The town of Milton was founded in approximately 1820 by immigrants from England, and was named after the poet John Milton. They built a grist mill along the creek and created a pond, now known as Mill Pond. You’ll still find elements of 19th century charm in and around Milton, from its mills, barns, farm fields and markets to the locally-owned shops and bistros welcoming visitors with a warm, small-town hospitality. Just beyond downtown, the Niagara Escarpment offers amazing hiking trails to stunning lookouts and vistas.

To learn more about all there is to see and do in Milton, scroll down or visit the town's tourism website

Where is Milton?

Located in southern Ontario, the town of Milton is under an hour’s drive from Kitchener/Waterloo, Hamilton and Toronto. Milton is just minutes off of the Highway 401 Expressway and accessible from the Queen Elizabeth Way, Highway 407 and Highway 403 via Bronte Road/Highway 25 north. GO Transit also provides train service to Milton.

Things to Know About Visiting Milton

Whether you’re still in the planning stages or you’re already on your trip to Milton, you'll appreciate what the locals recommend around town.

Great place to see the fall colours

Head up to Buffalo Crag Lookout Point in Rattlesnake Point Conservation Area to see some of the most stunning views of fall foliage.

Where to go for local shopping

Downtown Milton’s local boutiques and charming restaurants have something for everyone.

Where to see local art

You’ll find a mix of original fine art and prints, plus a selection of garden sculpture art at The Gallery Upstairs.

Where to get great ice cream

Jay’s Ice Cream & Sunshine’s Gelato serves daily-made Italian gelato, sorbet and frozen yogurt all in retro cones.

Milton Neighbourhoods & Districts

Due to its favourable location and rural charm, the town of Milton is growing quickly. It’s largest neighbouring community is Campbellville.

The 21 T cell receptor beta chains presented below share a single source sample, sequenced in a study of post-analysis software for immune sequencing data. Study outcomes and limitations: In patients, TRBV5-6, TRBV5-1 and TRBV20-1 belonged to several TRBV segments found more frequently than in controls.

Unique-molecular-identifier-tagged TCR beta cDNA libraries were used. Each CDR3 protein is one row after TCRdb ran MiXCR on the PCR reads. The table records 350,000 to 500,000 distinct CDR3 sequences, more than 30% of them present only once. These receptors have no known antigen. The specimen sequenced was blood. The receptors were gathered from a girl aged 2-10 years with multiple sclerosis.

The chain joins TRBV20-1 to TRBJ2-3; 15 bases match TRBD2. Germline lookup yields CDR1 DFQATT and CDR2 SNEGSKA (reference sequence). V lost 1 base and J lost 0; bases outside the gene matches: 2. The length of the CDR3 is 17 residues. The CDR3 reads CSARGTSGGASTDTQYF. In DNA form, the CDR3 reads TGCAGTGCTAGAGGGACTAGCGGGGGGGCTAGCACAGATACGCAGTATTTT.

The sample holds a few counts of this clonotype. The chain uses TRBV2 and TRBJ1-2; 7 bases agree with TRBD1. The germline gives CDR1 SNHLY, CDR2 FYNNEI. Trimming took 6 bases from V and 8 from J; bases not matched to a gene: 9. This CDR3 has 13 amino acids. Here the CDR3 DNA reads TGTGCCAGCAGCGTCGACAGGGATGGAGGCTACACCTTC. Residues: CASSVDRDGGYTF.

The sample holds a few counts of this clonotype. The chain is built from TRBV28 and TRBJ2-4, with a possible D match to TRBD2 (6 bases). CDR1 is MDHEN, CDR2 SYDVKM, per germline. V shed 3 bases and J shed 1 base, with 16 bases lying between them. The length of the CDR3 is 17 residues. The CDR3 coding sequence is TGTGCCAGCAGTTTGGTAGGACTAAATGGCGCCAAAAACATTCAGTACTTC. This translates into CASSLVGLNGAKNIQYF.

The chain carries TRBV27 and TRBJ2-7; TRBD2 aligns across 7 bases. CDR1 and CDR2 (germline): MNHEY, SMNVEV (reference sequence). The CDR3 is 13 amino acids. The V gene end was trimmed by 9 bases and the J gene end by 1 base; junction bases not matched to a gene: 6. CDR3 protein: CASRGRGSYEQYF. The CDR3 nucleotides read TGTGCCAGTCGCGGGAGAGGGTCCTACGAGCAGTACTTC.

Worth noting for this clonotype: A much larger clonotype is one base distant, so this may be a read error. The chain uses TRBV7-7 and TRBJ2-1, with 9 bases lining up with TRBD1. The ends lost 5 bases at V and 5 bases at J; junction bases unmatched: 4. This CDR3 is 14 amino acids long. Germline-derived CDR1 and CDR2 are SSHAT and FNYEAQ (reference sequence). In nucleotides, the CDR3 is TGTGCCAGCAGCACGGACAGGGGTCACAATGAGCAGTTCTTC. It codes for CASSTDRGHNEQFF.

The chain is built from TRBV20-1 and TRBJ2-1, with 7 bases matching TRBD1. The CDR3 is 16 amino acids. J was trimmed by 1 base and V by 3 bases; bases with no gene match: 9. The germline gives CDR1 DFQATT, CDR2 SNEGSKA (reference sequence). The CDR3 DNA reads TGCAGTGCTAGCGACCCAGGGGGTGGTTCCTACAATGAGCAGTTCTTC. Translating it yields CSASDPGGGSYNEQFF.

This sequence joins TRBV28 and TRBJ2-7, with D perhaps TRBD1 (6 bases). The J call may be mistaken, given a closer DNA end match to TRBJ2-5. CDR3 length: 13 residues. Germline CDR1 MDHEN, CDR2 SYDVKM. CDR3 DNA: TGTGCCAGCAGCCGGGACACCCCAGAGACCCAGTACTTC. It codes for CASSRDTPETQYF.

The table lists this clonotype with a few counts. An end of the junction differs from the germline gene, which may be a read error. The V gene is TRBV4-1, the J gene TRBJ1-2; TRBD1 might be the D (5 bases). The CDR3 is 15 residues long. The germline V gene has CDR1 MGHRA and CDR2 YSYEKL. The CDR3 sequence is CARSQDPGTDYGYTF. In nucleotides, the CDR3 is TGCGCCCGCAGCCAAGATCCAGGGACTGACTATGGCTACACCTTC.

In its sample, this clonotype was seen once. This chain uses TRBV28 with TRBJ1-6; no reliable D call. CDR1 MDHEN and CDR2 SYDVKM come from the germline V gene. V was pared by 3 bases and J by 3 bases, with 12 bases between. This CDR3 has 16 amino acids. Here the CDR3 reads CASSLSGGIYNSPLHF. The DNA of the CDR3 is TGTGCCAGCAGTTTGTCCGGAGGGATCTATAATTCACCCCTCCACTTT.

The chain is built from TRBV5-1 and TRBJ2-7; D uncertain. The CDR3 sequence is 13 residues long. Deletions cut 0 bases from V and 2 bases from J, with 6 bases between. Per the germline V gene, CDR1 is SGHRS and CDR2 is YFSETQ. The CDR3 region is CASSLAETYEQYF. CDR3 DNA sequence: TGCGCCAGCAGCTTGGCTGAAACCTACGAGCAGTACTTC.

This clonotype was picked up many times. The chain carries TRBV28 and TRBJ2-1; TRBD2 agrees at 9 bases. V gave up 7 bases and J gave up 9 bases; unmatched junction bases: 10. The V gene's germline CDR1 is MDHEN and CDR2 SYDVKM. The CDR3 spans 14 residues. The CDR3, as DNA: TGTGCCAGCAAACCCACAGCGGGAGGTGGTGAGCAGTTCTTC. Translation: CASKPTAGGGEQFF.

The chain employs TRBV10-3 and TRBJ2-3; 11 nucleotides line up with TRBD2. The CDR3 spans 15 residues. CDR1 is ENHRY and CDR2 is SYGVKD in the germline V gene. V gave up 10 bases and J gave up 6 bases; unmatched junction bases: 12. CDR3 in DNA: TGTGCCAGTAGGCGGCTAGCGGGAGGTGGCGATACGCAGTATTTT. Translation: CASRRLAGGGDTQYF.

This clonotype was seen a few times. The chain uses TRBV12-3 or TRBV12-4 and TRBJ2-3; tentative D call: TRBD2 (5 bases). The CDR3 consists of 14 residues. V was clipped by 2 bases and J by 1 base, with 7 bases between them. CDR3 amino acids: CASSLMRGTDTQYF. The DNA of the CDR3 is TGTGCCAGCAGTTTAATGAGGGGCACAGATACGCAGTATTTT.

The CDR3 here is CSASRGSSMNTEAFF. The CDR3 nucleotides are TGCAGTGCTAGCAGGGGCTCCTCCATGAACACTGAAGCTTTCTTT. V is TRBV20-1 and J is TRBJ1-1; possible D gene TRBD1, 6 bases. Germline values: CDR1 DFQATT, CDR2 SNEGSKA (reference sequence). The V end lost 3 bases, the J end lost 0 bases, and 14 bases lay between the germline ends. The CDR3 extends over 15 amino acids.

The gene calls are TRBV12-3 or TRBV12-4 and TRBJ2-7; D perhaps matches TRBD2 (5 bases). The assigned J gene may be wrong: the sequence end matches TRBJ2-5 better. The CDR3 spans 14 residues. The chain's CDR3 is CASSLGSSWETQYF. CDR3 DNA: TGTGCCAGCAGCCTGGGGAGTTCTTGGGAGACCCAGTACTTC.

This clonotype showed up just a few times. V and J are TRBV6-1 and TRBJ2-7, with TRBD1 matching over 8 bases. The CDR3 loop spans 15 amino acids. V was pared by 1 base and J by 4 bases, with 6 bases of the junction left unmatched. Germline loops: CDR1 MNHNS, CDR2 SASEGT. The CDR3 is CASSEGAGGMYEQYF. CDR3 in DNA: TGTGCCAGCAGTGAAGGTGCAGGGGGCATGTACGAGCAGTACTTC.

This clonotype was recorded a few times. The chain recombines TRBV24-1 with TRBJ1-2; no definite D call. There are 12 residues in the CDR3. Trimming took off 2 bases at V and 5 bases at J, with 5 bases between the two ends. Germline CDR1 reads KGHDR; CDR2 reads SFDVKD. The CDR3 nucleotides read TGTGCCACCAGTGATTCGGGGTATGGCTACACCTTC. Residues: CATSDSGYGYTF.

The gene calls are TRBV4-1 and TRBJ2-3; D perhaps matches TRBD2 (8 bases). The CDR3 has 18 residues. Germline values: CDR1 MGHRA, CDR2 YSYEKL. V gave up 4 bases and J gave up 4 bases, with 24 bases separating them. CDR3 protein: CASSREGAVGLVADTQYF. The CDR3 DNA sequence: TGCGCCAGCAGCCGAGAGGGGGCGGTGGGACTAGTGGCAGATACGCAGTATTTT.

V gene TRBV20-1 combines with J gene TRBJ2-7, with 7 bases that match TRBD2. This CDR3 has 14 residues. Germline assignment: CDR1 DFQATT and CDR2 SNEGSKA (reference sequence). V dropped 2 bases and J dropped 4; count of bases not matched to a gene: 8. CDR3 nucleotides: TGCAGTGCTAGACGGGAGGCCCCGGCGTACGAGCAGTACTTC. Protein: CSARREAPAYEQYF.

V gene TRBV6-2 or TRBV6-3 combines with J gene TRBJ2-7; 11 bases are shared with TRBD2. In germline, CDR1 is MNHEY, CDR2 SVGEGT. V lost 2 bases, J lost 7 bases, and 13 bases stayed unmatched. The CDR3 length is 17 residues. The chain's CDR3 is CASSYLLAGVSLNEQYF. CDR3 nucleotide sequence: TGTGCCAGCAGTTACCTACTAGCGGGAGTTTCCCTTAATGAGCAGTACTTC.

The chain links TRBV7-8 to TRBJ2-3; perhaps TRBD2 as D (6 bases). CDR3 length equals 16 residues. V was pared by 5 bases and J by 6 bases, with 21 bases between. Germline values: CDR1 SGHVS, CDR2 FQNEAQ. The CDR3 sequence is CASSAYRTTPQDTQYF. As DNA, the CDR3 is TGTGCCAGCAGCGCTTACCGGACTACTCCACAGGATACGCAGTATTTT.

Just west of Milton, you’ll  find Woodbine Mohawk Park, as well as ice cream parlours, Cristello’s Village Market, Mennonite furniture shops and The Stonehouse of Campbellville, the world’s largest antique stained glass window store and museum. 

Things to Do in Milton

Milton offers many unique heritage sites and natural wonders worth exploring. One of the most celebrated is Crawford Lake Conservation Area with numerous outdoor activities like cross-country skiing, moonlit snowshoeing, hiking, wildflower and wildlife observation and picnicking, plus views of the lake itself where turtles, fish and other waterlife abound. Explore a recreated Iroquoian village and learn about local Indigenous history. The Nassagaweya Canyon Trail is a popular trail between Crawford Lake and Rattlesnake Point, a gorgeous conservation area known for stunning cliffs and equally amazing views. Another great spot is Kelso Conservation Area, perfect for kayaking, canoeing, swimming, and features a conservation centre to learn more about the wildlife and plantlife in the region.

Within the town of Milton, Country Heritage Park, recreates rural life with hands-on  experiences and education programs on farming, raising animals, tools and crafts, and hosts events like Summer Fair and Art in the Park.

Terre Bleu Lavender Farm is one of the prettiest destinations in Milton. Take a tour of the farm and lavender fields, pick up aromatic lavender products including essential oils and cosmetic products, and taste lavender ice cream, which is like nothing else you’ve had before.

The Woodbine Mohawk Park is a harness horse racing track that was opened in 1963 by the Ontario Jockey Club and has been host to many organised races, including the North America Cup, Maple Leaf Trot and the Metro Pace.

History buffs will enjoy a visit to the Milton Historical Society and Waldie Blacksmith Shop. It’s one of the oldest operating blacksmith shops in the province and remains in its original location since 1865. The shop was dormant for nearly 30 years, but has been up and running again since 1999 thanks to volunteers and the Milton Historical Society who restored the shop and turned it into a living history museum dedicated to the ancient art of blacksmithing.

Combine rural experiences and shopping excursions at the Springridge Farm. Browse the 19th century barn market for curated clothing and trending styles, home decor, books, housewares, gifts, jewelry and accessories. Visit the bakery for a variety of locally made preserves and honey.

Train enthusiasts and rail buffs are in for a treat at the Halton County Radial Railway. Experience historic streetcar rides along 2 km of scenic track with a stop at the ice cream shop, explore the  museum grounds and visit the railway themed gift and snack shop.

Last updated: August 22, 2023

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